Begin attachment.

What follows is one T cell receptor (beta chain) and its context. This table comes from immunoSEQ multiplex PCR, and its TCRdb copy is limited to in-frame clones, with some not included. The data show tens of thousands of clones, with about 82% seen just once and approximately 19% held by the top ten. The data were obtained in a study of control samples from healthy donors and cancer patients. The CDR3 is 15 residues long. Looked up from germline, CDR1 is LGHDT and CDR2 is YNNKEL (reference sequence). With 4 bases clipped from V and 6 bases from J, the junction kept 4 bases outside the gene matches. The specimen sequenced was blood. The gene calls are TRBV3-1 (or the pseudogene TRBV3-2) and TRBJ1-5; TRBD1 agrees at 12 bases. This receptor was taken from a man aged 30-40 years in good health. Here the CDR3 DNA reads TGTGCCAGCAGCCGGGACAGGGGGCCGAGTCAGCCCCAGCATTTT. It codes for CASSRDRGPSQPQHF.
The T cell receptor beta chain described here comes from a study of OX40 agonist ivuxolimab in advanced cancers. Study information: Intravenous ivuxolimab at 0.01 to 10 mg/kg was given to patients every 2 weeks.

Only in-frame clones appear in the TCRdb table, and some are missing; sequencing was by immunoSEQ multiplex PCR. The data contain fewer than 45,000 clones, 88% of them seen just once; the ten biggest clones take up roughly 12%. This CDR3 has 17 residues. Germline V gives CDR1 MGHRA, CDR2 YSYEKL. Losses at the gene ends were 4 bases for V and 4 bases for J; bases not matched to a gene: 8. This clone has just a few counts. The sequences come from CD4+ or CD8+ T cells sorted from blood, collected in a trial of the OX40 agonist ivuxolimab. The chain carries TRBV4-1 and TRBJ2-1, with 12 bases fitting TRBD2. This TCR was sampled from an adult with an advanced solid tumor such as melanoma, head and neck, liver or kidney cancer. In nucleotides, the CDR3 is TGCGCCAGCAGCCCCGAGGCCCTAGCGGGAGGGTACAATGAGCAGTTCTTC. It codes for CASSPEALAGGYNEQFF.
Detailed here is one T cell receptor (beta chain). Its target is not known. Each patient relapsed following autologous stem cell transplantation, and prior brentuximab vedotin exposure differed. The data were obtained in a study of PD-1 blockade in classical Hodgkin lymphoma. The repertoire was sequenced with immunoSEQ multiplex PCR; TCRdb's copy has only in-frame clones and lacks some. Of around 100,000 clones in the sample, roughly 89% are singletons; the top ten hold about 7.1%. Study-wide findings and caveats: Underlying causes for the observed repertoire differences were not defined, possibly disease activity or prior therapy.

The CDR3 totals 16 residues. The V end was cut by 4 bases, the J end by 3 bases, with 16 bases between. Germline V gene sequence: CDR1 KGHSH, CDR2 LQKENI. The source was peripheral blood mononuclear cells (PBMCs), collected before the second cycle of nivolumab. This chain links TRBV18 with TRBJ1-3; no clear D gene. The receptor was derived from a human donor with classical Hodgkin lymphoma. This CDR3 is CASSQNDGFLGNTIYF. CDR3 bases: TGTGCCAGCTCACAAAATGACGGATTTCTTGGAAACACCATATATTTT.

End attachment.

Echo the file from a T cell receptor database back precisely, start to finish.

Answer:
What follows is one T cell receptor (beta chain) and its context. This table comes from immunoSEQ multiplex PCR, and its TCRdb copy is limited to in-frame clones, with some not included. The data show tens of thousands of clones, with about 82% seen just once and approximately 19% held by the top ten. The data were obtained in a study of control samples from healthy donors and cancer patients. The CDR3 is 15 residues long. Looked up from germline, CDR1 is LGHDT and CDR2 is YNNKEL (reference sequence). With 4 bases clipped from V and 6 bases from J, the junction kept 4 bases outside the gene matches. The specimen sequenced was blood. The gene calls are TRBV3-1 (or the pseudogene TRBV3-2) and TRBJ1-5; TRBD1 agrees at 12 bases. This receptor was taken from a man aged 30-40 years in good health. Here the CDR3 DNA reads TGTGCCAGCAGCCGGGACAGGGGGCCGAGTCAGCCCCAGCATTTT. It codes for CASSRDRGPSQPQHF.
The T cell receptor beta chain described here comes from a study of OX40 agonist ivuxolimab in advanced cancers. Study information: Intravenous ivuxolimab at 0.01 to 10 mg/kg was given to patients every 2 weeks.

Only in-frame clones appear in the TCRdb table, and some are missing; sequencing was by immunoSEQ multiplex PCR. The data contain fewer than 45,000 clones, 88% of them seen just once; the ten biggest clones take up roughly 12%. This CDR3 has 17 residues. Germline V gives CDR1 MGHRA, CDR2 YSYEKL. Losses at the gene ends were 4 bases for V and 4 bases for J; bases not matched to a gene: 8. This clone has just a few counts. The sequences come from CD4+ or CD8+ T cells sorted from blood, collected in a trial of the OX40 agonist ivuxolimab. The chain carries TRBV4-1 and TRBJ2-1, with 12 bases fitting TRBD2. This TCR was sampled from an adult with an advanced solid tumor such as melanoma, head and neck, liver or kidney cancer. In nucleotides, the CDR3 is TGCGCCAGCAGCCCCGAGGCCCTAGCGGGAGGGTACAATGAGCAGTTCTTC. It codes for CASSPEALAGGYNEQFF.
Detailed here is one T cell receptor (beta chain). Its target is not known. Each patient relapsed following autologous stem cell transplantation, and prior brentuximab vedotin exposure differed. The data were obtained in a study of PD-1 blockade in classical Hodgkin lymphoma. The repertoire was sequenced with immunoSEQ multiplex PCR; TCRdb's copy has only in-frame clones and lacks some. Of around 100,000 clones in the sample, roughly 89% are singletons; the top ten hold about 7.1%. Study-wide findings and caveats: Underlying causes for the observed repertoire differences were not defined, possibly disease activity or prior therapy.

The CDR3 totals 16 residues. The V end was cut by 4 bases, the J end by 3 bases, with 16 bases between. Germline V gene sequence: CDR1 KGHSH, CDR2 LQKENI. The source was peripheral blood mononuclear cells (PBMCs), collected before the second cycle of nivolumab. This chain links TRBV18 with TRBJ1-3; no clear D gene. The receptor was derived from a human donor with classical Hodgkin lymphoma. This CDR3 is CASSQNDGFLGNTIYF. CDR3 bases: TGTGCCAGCTCACAAAATGACGGATTTCTTGGAAACACCATATATTTT.